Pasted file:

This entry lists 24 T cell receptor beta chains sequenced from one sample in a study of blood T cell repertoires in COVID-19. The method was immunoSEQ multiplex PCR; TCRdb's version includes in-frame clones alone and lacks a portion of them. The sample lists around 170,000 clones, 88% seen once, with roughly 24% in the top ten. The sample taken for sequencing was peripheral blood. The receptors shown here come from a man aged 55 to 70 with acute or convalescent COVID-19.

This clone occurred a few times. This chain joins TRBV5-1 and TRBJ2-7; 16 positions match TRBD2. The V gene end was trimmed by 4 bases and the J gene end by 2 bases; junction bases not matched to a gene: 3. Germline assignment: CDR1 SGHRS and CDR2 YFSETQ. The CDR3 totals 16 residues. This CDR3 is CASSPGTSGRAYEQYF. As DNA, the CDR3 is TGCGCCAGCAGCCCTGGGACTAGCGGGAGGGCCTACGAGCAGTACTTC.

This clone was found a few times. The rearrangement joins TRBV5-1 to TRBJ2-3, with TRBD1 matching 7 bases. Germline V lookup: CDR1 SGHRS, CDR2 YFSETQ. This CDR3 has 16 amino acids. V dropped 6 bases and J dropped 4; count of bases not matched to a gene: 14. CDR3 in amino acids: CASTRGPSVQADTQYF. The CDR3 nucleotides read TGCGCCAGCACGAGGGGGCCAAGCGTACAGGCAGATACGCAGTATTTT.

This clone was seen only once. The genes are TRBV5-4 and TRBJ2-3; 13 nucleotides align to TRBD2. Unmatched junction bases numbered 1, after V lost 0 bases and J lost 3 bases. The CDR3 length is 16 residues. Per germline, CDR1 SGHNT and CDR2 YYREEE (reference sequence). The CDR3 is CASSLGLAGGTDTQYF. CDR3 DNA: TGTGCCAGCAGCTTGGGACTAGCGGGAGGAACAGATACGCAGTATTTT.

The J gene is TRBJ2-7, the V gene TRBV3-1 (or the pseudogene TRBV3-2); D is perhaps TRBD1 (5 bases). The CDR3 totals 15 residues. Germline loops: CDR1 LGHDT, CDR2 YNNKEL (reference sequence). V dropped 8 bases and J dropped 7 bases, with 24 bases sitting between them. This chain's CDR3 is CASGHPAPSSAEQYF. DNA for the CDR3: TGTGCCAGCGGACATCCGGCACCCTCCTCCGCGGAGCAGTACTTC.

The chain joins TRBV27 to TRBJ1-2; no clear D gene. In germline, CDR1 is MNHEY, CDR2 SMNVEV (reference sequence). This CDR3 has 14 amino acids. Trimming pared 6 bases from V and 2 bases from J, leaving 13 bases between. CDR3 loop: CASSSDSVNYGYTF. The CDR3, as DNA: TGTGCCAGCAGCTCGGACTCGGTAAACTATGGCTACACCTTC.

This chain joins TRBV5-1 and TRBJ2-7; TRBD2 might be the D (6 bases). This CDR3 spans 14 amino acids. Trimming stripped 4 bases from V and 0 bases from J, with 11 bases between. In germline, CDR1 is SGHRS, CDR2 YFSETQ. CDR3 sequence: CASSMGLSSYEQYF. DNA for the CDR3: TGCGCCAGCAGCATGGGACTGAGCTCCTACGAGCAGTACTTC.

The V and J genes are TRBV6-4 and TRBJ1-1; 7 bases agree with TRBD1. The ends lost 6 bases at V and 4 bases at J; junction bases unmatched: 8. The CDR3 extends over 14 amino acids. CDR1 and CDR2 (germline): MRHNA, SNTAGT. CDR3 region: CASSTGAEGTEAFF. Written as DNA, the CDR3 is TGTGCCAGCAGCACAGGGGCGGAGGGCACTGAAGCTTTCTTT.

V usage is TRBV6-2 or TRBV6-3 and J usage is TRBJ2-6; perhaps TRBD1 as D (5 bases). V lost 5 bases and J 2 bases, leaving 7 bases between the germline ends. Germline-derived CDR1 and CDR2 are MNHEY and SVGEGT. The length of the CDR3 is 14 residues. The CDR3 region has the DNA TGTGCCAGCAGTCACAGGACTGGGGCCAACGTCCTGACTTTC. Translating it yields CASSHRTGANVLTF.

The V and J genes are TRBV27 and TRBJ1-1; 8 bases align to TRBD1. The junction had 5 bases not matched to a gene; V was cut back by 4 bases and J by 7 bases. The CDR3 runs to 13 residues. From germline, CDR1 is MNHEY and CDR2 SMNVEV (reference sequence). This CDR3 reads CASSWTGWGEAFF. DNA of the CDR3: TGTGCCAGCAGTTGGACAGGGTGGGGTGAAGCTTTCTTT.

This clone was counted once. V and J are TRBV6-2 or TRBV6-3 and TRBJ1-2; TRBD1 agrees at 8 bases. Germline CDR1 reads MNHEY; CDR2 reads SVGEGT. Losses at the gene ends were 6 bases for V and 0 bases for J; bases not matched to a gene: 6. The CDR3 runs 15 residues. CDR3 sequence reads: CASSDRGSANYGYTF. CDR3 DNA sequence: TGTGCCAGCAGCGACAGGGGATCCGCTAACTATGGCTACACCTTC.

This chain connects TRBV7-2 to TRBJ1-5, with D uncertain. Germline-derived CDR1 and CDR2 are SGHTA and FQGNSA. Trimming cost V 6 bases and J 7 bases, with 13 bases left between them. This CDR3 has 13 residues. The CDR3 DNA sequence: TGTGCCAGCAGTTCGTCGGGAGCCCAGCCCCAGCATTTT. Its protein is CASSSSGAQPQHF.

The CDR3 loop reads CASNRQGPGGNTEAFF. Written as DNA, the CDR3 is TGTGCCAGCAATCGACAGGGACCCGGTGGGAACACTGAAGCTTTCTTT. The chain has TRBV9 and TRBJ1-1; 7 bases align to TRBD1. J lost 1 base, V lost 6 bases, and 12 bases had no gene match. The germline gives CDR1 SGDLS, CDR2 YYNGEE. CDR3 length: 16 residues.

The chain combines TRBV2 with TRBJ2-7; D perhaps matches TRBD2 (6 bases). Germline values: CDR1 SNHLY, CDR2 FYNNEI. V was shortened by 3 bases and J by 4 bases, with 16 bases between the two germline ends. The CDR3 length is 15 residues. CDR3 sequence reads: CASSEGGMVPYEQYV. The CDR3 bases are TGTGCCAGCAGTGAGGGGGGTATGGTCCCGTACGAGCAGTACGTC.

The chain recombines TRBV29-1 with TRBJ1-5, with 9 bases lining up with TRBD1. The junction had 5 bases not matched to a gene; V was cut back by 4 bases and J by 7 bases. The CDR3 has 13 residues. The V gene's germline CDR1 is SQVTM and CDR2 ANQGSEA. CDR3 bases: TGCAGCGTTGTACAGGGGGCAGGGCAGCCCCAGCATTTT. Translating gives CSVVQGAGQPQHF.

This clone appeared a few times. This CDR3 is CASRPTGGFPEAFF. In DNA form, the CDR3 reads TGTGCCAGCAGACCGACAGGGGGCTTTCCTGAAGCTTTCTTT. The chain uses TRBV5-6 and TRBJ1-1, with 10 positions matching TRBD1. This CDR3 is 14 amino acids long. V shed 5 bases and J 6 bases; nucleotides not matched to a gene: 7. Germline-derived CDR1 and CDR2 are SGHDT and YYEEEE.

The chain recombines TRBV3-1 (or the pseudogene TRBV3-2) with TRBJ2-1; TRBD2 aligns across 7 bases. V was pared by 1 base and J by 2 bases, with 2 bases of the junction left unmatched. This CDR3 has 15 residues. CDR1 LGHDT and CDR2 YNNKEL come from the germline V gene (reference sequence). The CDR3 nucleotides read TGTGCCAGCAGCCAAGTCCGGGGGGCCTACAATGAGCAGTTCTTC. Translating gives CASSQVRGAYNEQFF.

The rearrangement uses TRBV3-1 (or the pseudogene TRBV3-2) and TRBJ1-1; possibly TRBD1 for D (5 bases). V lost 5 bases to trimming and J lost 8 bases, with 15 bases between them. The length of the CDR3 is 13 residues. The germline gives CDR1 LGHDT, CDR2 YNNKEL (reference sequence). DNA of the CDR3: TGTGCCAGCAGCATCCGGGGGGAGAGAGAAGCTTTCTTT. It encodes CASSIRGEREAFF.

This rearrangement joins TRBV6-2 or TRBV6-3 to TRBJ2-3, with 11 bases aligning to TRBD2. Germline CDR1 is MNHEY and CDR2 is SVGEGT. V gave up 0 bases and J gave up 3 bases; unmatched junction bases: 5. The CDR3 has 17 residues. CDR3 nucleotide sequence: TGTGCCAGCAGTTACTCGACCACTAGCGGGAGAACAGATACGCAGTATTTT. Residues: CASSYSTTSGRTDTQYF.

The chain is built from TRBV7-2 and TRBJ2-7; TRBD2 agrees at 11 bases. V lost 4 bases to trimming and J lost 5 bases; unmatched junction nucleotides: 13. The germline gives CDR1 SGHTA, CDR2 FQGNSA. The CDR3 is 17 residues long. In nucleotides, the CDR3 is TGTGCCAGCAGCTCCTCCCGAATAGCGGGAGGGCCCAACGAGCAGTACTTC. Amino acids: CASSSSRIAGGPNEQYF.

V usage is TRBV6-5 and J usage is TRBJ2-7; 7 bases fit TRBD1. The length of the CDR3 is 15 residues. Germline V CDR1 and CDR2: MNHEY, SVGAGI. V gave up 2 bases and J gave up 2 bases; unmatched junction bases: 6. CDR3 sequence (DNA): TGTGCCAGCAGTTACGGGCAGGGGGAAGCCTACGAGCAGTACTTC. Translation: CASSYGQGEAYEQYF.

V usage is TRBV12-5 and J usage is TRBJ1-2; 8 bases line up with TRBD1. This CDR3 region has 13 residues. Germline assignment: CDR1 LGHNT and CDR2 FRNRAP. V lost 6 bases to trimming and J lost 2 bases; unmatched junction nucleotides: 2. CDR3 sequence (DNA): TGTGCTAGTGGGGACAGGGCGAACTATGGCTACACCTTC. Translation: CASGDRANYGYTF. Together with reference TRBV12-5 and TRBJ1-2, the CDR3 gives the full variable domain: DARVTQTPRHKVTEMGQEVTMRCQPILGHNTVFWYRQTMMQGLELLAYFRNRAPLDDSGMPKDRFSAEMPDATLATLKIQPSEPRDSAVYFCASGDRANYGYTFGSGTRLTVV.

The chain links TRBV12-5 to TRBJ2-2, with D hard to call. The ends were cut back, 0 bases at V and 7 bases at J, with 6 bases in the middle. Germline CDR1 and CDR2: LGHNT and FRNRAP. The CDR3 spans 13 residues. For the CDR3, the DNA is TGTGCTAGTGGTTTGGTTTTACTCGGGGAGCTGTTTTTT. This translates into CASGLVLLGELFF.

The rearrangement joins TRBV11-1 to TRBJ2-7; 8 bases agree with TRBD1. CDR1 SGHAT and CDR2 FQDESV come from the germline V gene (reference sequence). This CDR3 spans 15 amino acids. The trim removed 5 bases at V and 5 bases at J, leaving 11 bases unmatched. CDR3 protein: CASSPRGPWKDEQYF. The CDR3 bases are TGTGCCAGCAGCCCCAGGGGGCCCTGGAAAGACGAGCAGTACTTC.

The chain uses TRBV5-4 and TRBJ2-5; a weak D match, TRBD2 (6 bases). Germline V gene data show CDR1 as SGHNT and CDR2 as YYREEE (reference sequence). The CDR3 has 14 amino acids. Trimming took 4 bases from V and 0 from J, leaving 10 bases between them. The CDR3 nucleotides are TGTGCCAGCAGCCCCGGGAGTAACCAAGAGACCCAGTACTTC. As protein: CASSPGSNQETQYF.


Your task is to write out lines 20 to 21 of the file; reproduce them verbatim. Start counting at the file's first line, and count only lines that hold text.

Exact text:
The chain is built from TRBV7-2 and TRBJ2-7; TRBD2 agrees at 11 bases. V lost 4 bases to trimming and J lost 5 bases; unmatched junction nucleotides: 13. The germline gives CDR1 SGHTA, CDR2 FQGNSA. The CDR3 is 17 residues long. In nucleotides, the CDR3 is TGTGCCAGCAGCTCCTCCCGAATAGCGGGAGGGCCCAACGAGCAGTACTTC. Amino acids: CASSSSRIAGGPNEQYF.

V usage is TRBV6-5 and J usage is TRBJ2-7; 7 bases fit TRBD1. The length of the CDR3 is 15 residues. Germline V CDR1 and CDR2: MNHEY, SVGAGI. V gave up 2 bases and J gave up 2 bases; unmatched junction bases: 6. CDR3 sequence (DNA): TGTGCCAGCAGTTACGGGCAGGGGGAAGCCTACGAGCAGTACTTC. Translation: CASSYGQGEAYEQYF.